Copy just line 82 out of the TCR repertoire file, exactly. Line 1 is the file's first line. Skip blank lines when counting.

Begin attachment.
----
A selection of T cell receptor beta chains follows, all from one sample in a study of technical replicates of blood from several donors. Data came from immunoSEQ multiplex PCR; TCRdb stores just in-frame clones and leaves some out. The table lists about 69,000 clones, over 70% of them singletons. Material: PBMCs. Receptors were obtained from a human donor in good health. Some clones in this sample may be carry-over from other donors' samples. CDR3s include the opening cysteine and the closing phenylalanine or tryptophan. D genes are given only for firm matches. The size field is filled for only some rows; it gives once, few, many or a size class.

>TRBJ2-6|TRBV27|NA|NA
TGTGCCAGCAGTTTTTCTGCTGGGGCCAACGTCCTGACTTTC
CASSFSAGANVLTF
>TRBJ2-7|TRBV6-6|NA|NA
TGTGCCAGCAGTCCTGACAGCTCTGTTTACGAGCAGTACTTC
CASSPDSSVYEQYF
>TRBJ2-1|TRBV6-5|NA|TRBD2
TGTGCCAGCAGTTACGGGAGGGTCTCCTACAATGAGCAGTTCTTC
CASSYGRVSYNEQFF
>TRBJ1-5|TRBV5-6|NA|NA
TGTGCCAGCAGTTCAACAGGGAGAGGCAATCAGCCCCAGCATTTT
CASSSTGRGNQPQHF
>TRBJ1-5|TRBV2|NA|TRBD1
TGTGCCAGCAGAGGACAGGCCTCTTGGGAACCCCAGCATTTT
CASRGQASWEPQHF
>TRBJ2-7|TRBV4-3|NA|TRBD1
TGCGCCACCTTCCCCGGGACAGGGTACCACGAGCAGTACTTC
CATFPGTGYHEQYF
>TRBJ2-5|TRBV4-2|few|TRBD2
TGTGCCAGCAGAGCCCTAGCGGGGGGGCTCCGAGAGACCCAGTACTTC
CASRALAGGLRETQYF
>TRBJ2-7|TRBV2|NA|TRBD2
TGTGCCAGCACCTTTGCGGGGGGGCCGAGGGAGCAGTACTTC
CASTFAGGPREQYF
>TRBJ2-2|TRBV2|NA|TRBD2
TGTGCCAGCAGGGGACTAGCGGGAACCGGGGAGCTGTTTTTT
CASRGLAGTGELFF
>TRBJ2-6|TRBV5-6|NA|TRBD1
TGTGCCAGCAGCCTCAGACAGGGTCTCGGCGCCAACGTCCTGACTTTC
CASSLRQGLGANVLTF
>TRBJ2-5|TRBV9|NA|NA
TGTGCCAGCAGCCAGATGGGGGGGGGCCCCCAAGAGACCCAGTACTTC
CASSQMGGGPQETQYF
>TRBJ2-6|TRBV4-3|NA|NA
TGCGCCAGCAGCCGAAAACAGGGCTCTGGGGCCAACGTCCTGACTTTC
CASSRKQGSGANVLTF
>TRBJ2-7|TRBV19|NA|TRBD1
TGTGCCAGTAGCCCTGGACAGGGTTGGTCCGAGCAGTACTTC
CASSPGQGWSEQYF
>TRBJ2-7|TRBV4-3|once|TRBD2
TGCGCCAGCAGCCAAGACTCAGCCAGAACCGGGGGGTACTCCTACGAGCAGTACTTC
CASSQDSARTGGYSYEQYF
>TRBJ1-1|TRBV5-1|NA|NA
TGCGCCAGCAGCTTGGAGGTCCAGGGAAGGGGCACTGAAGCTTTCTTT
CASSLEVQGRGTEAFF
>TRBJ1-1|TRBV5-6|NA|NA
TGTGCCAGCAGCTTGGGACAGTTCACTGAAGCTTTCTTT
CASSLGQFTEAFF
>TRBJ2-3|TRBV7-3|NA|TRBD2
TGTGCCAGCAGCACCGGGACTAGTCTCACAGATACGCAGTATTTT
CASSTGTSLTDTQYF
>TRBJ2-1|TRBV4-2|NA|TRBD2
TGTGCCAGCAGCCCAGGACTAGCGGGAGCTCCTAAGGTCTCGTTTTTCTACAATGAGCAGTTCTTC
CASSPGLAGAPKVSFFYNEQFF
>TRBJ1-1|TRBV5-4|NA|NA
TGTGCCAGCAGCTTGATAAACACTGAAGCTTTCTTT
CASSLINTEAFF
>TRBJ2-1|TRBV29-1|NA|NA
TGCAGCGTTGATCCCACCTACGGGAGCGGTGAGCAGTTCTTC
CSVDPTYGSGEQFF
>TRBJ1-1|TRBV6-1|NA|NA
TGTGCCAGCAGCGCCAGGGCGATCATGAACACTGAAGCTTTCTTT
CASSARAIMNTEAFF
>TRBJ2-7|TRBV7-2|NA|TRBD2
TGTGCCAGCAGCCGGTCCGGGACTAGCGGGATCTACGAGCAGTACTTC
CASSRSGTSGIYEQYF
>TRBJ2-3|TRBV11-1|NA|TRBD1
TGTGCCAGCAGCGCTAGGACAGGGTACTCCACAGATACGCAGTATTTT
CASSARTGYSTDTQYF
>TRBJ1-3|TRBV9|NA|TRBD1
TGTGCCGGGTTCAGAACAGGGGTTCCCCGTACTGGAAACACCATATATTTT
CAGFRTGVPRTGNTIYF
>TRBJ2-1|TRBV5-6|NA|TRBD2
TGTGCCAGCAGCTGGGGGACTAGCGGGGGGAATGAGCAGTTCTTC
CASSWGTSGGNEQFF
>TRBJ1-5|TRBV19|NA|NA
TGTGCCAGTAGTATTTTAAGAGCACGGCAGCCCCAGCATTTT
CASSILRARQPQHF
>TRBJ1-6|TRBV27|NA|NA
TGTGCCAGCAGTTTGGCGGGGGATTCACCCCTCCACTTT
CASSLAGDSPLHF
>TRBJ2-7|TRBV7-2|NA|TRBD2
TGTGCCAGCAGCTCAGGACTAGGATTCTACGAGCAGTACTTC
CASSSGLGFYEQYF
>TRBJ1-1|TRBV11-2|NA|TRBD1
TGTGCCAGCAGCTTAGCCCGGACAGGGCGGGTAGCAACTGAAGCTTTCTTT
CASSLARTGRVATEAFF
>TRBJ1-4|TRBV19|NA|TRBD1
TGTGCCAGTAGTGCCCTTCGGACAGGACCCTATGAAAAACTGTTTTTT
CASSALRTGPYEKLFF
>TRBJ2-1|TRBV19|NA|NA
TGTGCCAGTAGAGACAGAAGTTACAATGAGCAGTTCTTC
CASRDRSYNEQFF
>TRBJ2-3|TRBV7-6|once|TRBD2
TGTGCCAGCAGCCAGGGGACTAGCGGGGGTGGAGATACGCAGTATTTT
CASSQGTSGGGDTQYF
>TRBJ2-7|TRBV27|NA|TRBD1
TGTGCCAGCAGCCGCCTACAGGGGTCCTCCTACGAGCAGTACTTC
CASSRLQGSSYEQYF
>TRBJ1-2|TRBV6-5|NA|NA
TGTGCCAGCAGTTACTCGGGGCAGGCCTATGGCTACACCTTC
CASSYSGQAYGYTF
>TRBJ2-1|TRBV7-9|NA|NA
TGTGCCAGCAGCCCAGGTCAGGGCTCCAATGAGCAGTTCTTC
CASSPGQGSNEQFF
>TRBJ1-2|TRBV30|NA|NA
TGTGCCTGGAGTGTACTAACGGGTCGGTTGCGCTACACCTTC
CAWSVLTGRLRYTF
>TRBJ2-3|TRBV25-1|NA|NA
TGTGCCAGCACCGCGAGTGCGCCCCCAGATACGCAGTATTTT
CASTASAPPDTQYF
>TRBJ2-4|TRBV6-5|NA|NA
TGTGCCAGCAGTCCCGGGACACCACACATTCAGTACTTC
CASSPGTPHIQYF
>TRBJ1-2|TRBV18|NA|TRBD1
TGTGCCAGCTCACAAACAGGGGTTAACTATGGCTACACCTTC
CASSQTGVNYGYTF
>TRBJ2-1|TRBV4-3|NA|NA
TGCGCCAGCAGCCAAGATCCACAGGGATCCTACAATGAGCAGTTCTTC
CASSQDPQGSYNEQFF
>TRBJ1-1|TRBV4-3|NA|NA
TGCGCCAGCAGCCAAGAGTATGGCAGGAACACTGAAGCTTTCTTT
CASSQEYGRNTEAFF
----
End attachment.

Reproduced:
CASSLAGDSPLHF